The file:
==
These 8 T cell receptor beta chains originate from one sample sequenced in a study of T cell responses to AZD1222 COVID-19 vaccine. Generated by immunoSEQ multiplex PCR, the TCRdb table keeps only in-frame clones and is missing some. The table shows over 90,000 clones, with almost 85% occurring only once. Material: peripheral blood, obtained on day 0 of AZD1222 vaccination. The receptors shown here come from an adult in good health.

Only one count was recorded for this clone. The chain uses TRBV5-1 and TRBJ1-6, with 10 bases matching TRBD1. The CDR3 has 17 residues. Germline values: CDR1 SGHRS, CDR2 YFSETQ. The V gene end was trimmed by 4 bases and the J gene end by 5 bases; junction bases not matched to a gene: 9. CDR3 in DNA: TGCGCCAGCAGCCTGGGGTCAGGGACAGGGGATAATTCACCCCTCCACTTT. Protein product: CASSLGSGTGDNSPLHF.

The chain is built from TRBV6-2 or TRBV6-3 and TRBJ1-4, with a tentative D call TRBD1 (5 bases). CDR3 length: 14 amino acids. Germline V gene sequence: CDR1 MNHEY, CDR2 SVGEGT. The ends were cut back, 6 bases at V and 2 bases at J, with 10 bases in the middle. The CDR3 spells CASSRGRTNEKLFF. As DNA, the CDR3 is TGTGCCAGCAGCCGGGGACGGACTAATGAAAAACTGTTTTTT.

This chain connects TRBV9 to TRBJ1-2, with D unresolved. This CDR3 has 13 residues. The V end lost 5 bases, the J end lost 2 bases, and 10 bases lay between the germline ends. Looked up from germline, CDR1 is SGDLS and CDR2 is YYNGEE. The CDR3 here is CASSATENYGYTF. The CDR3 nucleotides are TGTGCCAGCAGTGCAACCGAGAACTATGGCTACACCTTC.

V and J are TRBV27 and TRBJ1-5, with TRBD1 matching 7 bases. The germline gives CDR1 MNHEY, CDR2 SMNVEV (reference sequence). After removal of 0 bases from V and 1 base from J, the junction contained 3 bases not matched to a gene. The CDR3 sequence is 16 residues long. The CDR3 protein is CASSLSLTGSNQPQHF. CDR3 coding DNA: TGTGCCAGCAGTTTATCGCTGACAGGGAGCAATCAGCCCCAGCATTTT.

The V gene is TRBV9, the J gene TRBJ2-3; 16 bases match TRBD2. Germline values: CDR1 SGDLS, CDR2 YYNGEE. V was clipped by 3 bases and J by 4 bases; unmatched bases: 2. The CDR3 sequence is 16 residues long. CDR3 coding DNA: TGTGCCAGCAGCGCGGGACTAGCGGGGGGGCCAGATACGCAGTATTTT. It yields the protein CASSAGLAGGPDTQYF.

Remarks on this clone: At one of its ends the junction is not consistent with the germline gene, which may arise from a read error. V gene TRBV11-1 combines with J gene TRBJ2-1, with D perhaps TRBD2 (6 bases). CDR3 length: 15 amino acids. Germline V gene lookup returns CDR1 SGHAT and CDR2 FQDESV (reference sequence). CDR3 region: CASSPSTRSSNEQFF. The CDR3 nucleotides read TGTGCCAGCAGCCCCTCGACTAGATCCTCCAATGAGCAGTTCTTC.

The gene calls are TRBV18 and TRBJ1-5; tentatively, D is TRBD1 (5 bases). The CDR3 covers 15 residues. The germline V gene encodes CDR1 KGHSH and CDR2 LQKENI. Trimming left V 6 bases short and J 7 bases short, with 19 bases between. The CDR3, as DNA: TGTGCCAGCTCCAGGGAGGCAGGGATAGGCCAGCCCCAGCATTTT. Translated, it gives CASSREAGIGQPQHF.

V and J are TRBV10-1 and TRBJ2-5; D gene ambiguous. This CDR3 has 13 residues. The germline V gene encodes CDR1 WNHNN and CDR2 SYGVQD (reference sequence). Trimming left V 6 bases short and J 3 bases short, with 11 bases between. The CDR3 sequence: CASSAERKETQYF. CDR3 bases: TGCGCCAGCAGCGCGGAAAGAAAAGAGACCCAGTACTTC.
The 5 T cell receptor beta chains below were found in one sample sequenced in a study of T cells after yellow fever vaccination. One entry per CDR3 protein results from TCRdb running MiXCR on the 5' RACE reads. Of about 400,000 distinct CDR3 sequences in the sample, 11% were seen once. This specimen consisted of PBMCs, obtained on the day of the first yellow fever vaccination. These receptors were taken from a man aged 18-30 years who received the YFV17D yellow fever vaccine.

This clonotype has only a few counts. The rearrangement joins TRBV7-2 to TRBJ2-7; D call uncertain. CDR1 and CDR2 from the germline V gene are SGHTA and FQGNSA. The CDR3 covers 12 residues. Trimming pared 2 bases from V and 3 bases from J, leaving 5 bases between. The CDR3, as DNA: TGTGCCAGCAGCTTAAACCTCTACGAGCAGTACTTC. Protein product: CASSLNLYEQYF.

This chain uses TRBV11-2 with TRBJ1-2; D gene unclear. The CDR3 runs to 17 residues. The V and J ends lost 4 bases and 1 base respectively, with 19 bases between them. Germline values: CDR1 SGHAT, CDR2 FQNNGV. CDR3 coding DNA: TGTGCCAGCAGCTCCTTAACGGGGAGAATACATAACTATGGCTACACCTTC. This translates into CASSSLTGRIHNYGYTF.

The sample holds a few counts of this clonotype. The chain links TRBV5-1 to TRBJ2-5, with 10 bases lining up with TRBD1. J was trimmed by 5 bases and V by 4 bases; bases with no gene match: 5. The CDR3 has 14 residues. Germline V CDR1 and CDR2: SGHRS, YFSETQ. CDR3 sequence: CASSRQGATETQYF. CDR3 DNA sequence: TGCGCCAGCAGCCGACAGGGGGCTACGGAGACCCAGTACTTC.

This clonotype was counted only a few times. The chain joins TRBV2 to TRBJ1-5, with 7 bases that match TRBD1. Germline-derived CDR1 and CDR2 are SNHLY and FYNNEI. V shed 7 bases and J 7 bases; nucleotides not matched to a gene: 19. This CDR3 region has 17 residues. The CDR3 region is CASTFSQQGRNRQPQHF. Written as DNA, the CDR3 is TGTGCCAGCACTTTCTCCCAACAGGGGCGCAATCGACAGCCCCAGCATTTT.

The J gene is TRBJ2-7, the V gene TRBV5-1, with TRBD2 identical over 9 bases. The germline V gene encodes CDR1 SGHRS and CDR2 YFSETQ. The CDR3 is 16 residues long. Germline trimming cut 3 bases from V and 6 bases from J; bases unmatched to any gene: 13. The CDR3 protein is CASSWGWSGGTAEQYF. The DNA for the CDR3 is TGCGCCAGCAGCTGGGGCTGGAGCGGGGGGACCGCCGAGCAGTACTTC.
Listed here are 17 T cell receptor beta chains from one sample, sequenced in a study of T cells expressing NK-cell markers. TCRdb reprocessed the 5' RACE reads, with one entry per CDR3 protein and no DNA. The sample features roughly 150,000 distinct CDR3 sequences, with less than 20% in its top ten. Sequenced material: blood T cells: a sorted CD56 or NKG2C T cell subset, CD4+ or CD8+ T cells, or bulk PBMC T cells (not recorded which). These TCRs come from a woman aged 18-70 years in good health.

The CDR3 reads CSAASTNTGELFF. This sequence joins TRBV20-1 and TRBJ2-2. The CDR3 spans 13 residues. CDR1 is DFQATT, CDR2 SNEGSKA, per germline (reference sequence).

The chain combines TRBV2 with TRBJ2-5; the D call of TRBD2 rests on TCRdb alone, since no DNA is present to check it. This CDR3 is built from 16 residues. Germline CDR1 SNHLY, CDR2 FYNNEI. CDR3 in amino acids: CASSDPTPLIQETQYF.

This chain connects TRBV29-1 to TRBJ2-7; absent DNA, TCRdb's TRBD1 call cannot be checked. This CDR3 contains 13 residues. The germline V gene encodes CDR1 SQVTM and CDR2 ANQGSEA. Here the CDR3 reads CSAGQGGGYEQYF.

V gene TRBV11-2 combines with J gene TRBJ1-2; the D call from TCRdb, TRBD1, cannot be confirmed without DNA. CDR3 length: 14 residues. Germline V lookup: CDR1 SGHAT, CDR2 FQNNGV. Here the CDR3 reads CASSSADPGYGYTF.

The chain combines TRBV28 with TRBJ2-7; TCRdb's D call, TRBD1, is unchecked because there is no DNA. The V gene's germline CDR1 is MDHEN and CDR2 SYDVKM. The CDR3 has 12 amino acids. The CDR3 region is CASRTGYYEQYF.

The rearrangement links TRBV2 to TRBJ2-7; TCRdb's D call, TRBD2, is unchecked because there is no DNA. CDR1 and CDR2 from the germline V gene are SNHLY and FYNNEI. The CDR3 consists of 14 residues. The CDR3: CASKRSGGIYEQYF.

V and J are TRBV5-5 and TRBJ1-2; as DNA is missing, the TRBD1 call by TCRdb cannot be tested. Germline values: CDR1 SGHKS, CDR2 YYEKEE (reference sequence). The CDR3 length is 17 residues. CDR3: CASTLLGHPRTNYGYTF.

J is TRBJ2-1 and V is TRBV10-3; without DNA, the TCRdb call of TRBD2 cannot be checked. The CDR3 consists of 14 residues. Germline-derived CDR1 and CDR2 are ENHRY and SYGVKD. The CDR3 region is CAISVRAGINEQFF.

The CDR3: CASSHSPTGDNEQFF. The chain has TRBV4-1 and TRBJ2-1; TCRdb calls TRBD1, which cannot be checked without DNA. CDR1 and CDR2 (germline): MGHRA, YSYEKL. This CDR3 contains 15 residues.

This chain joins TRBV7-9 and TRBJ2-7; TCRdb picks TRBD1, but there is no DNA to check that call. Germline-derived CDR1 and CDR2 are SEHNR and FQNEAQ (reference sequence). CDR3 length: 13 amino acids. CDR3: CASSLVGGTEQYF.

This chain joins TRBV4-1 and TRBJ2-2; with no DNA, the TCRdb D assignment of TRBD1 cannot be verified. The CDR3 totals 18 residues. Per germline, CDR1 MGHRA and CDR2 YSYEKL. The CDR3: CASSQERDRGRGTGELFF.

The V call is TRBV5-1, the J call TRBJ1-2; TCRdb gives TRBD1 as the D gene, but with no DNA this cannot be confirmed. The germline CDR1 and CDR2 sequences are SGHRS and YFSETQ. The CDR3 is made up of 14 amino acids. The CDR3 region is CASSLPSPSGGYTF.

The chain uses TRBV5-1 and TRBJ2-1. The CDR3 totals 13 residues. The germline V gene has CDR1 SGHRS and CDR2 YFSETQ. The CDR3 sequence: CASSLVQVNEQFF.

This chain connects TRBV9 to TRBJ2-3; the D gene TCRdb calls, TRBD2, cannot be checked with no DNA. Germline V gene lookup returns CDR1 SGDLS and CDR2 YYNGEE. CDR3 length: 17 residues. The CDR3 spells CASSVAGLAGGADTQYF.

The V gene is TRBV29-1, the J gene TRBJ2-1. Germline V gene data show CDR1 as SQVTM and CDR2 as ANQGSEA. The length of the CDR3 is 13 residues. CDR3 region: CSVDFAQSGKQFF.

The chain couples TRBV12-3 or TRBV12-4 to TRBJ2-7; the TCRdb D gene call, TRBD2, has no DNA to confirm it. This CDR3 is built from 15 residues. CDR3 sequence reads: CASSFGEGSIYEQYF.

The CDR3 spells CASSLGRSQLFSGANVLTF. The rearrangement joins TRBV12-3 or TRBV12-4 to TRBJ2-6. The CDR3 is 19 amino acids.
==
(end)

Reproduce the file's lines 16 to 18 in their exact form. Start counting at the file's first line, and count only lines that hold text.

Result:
Listed here are 17 T cell receptor beta chains from one sample, sequenced in a study of T cells expressing NK-cell markers. TCRdb reprocessed the 5' RACE reads, with one entry per CDR3 protein and no DNA. The sample features roughly 150,000 distinct CDR3 sequences, with less than 20% in its top ten. Sequenced material: blood T cells: a sorted CD56 or NKG2C T cell subset, CD4+ or CD8+ T cells, or bulk PBMC T cells (not recorded which). These TCRs come from a woman aged 18-70 years in good health.

The CDR3 reads CSAASTNTGELFF. This sequence joins TRBV20-1 and TRBJ2-2. The CDR3 spans 13 residues. CDR1 is DFQATT, CDR2 SNEGSKA, per germline (reference sequence).

The chain combines TRBV2 with TRBJ2-5; the D call of TRBD2 rests on TCRdb alone, since no DNA is present to check it. This CDR3 is built from 16 residues. Germline CDR1 SNHLY, CDR2 FYNNEI. CDR3 in amino acids: CASSDPTPLIQETQYF.